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Wicked Local Essex - Markey & Smith: Health Care Faces A Perfect Storm

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Location: Washington, DC


Wicked Local Essex - Markey & Smith: Health Care Faces A Perfect Storm
By U.S. Rep. Ed Markey & U.S. Rep. Chris Smith

When Barack Obama is sworn in as the 44th president in January and the new 111th Congress convenes, fixing our country's health care system will be a top priority, and for good reason: our nation is facing the public health version of a "perfect storm." The wave of retiring baby boomers, combined with a stressed Social Security program, a strained Medicare safety net, and a health insurance system that leaves millions without coverage will create massive challenges for the next president.

One area of our health care system that holds great promise for reform - and could produce significantly improved care and substantial cost savings - is our nation's approach to caring for Americans with chronic diseases, including Alzheimer's Disease.

As House co-chairs for the Congressional Task Force on Alzheimer's Disease, we are keenly aware of the devastating impact of Alzheimer's and related dementias on those diagnosed with this dreaded disease, their loved ones, and our federal and local healthcare systems. Today, the estimated national tab for caring for individuals with dementia is $100 billion a year. That amount will skyrocket as the number of Americans with Alzheimer's disease or a related dementia is expected to triple from the current 5.5 million to more than 16 million by 2050.

There is no cure for Alzheimer's disease. While existing medications can help manage symptoms, we strongly support funding for basic and applied research to find a cure. The National Institutes of Health (NIH) is the crown jewel in the federal government's research effort, and a strong NIH is needed to help find a cure for Alzheimer's and other chronic, debilitating diseases. Unfortunately, since the doubling in NIH funding ended in 2003, the NIH budget has failed to keep pace with biomedical inflation. As a result, the NIH has lost more than 15 percent of its purchasing power. We need to get the NIH budget back on track.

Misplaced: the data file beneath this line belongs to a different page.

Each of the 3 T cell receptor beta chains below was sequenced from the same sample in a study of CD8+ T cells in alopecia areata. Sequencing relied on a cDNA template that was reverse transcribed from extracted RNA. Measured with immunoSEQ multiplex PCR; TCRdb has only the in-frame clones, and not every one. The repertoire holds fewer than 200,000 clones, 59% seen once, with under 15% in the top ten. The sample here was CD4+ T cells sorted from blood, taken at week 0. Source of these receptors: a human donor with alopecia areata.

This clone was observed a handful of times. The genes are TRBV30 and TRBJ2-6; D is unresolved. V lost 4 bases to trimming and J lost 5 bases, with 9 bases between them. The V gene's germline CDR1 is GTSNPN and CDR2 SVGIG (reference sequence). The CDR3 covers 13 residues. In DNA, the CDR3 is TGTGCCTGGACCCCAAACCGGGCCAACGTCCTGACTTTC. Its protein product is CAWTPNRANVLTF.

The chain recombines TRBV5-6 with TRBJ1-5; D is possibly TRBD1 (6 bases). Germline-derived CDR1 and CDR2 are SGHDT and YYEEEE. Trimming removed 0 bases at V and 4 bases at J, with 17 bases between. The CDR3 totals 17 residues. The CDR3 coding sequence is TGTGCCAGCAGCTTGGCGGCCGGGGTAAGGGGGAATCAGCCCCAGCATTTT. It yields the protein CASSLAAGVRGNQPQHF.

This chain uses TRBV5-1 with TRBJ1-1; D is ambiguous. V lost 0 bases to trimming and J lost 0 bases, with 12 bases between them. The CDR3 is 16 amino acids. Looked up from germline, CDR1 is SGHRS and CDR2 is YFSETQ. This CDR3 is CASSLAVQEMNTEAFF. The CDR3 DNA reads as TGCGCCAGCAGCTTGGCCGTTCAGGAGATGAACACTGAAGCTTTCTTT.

As we search for a cure, the health care system also must help health planners confront difficult decisions and recognize warning signs for those who may be afflicted with Alzheimer's. We need to better identify those at risk and those who have the disease. An overwhelming number of Americans with memory problems fail to report this health issue to their doctors, according to the Alzheimer's Foundation of America (AFA). We know that the biggest risk factor for Alzheimer's disease is age and, annual memory screening could help catch more emerging cases earlier. The earlier Alzheimer's disease is diagnosed, the sooner individuals can make plans for the future and obtain support for themselves and their families.

Once a diagnosis has been made, finding the right care can be overwhelming for patients and their families. Often, these patients have one or more other chronic conditions and are juggling massive health care bills. Studies have shown that coordinating care and improving training for health care workers would cut costs, improve the quality of care and lead to better experience for patients and their families.

Unfortunately, Medicare does not currently pay healthcare providers for care coordination. That's why, in September, we introduced the Independence at Home Act, bi-partisan legislation to address the critical needs of these patients, for whom coordinated care has the greatest potential to achieve positive results. Through the creation of a 3-year demonstration project in 26 states, our legislation would provide for coordinated, patient-centered health care directed by physicians and nurse practitioners working as part of a team of caregivers qualified to deliver quality health services for Medicare patients with multiple chronic conditions, such as Alzheimer's, Parkinson's, ALS, diabetes and other conditions.

One of the keys to better coordinate care is effective use of long-term care technology. Simple devices can be very cost-effective and widely utilized. For example, 60 percent of individuals with Alzheimer's disease and related illnesses are likely to wander from their residences, and up to half will become seriously injured or die if they are not found within 24 hours. Emerging technologies can assist with rapid response, and more quickly take individuals out of harm's way. Other monitoring, assistive, or information technologies for home based care, long-term facility based care and caregiver support may improve care and avoid accidents.

The improvement of the quality of long-term care services for individuals with Alzheimer's disease and their families is urgently needed. There are a lot of effective, high-quality nursing homes, but according to a recent Government Accountability Office report, one in five nursing homes is placing residents at risk of death or serious injury. We need to weed out the bad players and better train the good ones.

The nation is at a critical crossroads that requires decisive action to assure the safety and welfare of millions of Americans with Alzheimer's disease and other chronic diseases. The solutions are out there, and we look forward to working with President Obama to implement them.

U.S. Reps. Edward J. Markey (D-MA) and Chris Smith (R-NJ) are the founders and co-chairs of the Bipartisan Congressional Task Force on Alzheimer's Disease.


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